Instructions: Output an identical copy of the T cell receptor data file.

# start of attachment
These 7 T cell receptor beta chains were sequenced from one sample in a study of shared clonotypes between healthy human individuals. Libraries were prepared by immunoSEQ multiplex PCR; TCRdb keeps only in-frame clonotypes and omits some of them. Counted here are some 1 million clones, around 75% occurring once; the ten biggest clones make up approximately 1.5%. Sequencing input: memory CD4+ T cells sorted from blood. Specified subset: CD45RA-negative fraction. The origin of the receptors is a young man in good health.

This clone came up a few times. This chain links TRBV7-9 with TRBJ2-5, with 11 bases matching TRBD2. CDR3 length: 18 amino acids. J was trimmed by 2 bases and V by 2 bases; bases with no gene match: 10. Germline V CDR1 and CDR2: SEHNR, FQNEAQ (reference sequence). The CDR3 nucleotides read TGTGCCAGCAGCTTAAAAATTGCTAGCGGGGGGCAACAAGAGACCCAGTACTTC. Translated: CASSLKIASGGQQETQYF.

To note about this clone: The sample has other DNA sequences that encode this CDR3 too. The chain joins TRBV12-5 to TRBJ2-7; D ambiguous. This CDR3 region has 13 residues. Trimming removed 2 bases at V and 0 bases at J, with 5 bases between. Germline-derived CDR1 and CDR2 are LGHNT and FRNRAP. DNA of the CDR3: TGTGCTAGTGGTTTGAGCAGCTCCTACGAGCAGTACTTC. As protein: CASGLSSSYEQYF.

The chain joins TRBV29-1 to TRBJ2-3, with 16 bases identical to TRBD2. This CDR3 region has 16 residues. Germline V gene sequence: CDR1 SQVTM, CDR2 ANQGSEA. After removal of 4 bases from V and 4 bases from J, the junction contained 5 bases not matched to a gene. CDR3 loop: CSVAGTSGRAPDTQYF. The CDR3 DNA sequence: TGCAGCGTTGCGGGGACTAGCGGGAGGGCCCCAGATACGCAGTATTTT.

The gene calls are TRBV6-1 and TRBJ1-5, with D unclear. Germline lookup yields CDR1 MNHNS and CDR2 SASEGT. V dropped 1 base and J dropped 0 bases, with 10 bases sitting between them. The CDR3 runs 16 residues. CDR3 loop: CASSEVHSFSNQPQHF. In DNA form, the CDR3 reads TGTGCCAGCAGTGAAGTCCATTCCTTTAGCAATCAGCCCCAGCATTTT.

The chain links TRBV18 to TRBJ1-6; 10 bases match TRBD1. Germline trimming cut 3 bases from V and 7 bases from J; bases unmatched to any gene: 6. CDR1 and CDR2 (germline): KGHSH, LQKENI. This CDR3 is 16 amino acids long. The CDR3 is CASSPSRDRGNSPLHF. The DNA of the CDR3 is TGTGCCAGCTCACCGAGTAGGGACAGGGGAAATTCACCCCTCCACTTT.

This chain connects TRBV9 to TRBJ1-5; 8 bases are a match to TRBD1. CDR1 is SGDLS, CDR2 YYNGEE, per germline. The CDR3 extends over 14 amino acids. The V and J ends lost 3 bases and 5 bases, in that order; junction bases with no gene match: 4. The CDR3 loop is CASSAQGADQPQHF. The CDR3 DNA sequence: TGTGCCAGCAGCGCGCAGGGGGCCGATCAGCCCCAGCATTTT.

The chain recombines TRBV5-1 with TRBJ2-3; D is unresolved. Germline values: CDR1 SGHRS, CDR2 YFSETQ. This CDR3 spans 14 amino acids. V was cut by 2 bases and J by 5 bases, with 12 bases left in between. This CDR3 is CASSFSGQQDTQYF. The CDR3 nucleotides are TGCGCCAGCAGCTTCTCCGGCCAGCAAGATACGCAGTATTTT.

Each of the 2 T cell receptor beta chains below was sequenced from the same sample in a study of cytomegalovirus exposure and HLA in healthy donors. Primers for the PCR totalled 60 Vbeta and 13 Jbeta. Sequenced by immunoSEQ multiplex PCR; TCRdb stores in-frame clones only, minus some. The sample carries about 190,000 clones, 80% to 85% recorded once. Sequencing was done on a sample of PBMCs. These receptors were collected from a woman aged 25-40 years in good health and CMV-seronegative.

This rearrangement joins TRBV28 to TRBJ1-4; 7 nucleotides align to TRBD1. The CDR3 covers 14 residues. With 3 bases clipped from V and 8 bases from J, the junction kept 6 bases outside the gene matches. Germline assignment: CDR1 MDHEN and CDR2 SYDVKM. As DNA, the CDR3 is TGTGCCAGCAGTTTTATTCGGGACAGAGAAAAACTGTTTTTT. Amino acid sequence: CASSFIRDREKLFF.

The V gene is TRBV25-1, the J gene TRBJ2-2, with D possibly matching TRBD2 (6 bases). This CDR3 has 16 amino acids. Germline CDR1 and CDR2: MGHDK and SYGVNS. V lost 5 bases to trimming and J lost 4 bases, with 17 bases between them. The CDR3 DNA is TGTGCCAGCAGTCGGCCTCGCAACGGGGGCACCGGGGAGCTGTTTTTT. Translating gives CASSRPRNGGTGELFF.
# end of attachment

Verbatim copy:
These 7 T cell receptor beta chains were sequenced from one sample in a study of shared clonotypes between healthy human individuals. Libraries were prepared by immunoSEQ multiplex PCR; TCRdb keeps only in-frame clonotypes and omits some of them. Counted here are some 1 million clones, around 75% occurring once; the ten biggest clones make up approximately 1.5%. Sequencing input: memory CD4+ T cells sorted from blood. Specified subset: CD45RA-negative fraction. The origin of the receptors is a young man in good health.

This clone came up a few times. This chain links TRBV7-9 with TRBJ2-5, with 11 bases matching TRBD2. CDR3 length: 18 amino acids. J was trimmed by 2 bases and V by 2 bases; bases with no gene match: 10. Germline V CDR1 and CDR2: SEHNR, FQNEAQ (reference sequence). The CDR3 nucleotides read TGTGCCAGCAGCTTAAAAATTGCTAGCGGGGGGCAACAAGAGACCCAGTACTTC. Translated: CASSLKIASGGQQETQYF.

To note about this clone: The sample has other DNA sequences that encode this CDR3 too. The chain joins TRBV12-5 to TRBJ2-7; D ambiguous. This CDR3 region has 13 residues. Trimming removed 2 bases at V and 0 bases at J, with 5 bases between. Germline-derived CDR1 and CDR2 are LGHNT and FRNRAP. DNA of the CDR3: TGTGCTAGTGGTTTGAGCAGCTCCTACGAGCAGTACTTC. As protein: CASGLSSSYEQYF.

The chain joins TRBV29-1 to TRBJ2-3, with 16 bases identical to TRBD2. This CDR3 region has 16 residues. Germline V gene sequence: CDR1 SQVTM, CDR2 ANQGSEA. After removal of 4 bases from V and 4 bases from J, the junction contained 5 bases not matched to a gene. CDR3 loop: CSVAGTSGRAPDTQYF. The CDR3 DNA sequence: TGCAGCGTTGCGGGGACTAGCGGGAGGGCCCCAGATACGCAGTATTTT.

The gene calls are TRBV6-1 and TRBJ1-5, with D unclear. Germline lookup yields CDR1 MNHNS and CDR2 SASEGT. V dropped 1 base and J dropped 0 bases, with 10 bases sitting between them. The CDR3 runs 16 residues. CDR3 loop: CASSEVHSFSNQPQHF. In DNA form, the CDR3 reads TGTGCCAGCAGTGAAGTCCATTCCTTTAGCAATCAGCCCCAGCATTTT.

The chain links TRBV18 to TRBJ1-6; 10 bases match TRBD1. Germline trimming cut 3 bases from V and 7 bases from J; bases unmatched to any gene: 6. CDR1 and CDR2 (germline): KGHSH, LQKENI. This CDR3 is 16 amino acids long. The CDR3 is CASSPSRDRGNSPLHF. The DNA of the CDR3 is TGTGCCAGCTCACCGAGTAGGGACAGGGGAAATTCACCCCTCCACTTT.

This chain connects TRBV9 to TRBJ1-5; 8 bases are a match to TRBD1. CDR1 is SGDLS, CDR2 YYNGEE, per germline. The CDR3 extends over 14 amino acids. The V and J ends lost 3 bases and 5 bases, in that order; junction bases with no gene match: 4. The CDR3 loop is CASSAQGADQPQHF. The CDR3 DNA sequence: TGTGCCAGCAGCGCGCAGGGGGCCGATCAGCCCCAGCATTTT.

The chain recombines TRBV5-1 with TRBJ2-3; D is unresolved. Germline values: CDR1 SGHRS, CDR2 YFSETQ. This CDR3 spans 14 amino acids. V was cut by 2 bases and J by 5 bases, with 12 bases left in between. This CDR3 is CASSFSGQQDTQYF. The CDR3 nucleotides are TGCGCCAGCAGCTTCTCCGGCCAGCAAGATACGCAGTATTTT.

Each of the 2 T cell receptor beta chains below was sequenced from the same sample in a study of cytomegalovirus exposure and HLA in healthy donors. Primers for the PCR totalled 60 Vbeta and 13 Jbeta. Sequenced by immunoSEQ multiplex PCR; TCRdb stores in-frame clones only, minus some. The sample carries about 190,000 clones, 80% to 85% recorded once. Sequencing was done on a sample of PBMCs. These receptors were collected from a woman aged 25-40 years in good health and CMV-seronegative.

This rearrangement joins TRBV28 to TRBJ1-4; 7 nucleotides align to TRBD1. The CDR3 covers 14 residues. With 3 bases clipped from V and 8 bases from J, the junction kept 6 bases outside the gene matches. Germline assignment: CDR1 MDHEN and CDR2 SYDVKM. As DNA, the CDR3 is TGTGCCAGCAGTTTTATTCGGGACAGAGAAAAACTGTTTTTT. Amino acid sequence: CASSFIRDREKLFF.

The V gene is TRBV25-1, the J gene TRBJ2-2, with D possibly matching TRBD2 (6 bases). This CDR3 has 16 amino acids. Germline CDR1 and CDR2: MGHDK and SYGVNS. V lost 5 bases to trimming and J lost 4 bases, with 17 bases between them. The CDR3 DNA is TGTGCCAGCAGTCGGCCTCGCAACGGGGGCACCGGGGAGCTGTTTTTT. Translating gives CASSRPRNGGTGELFF.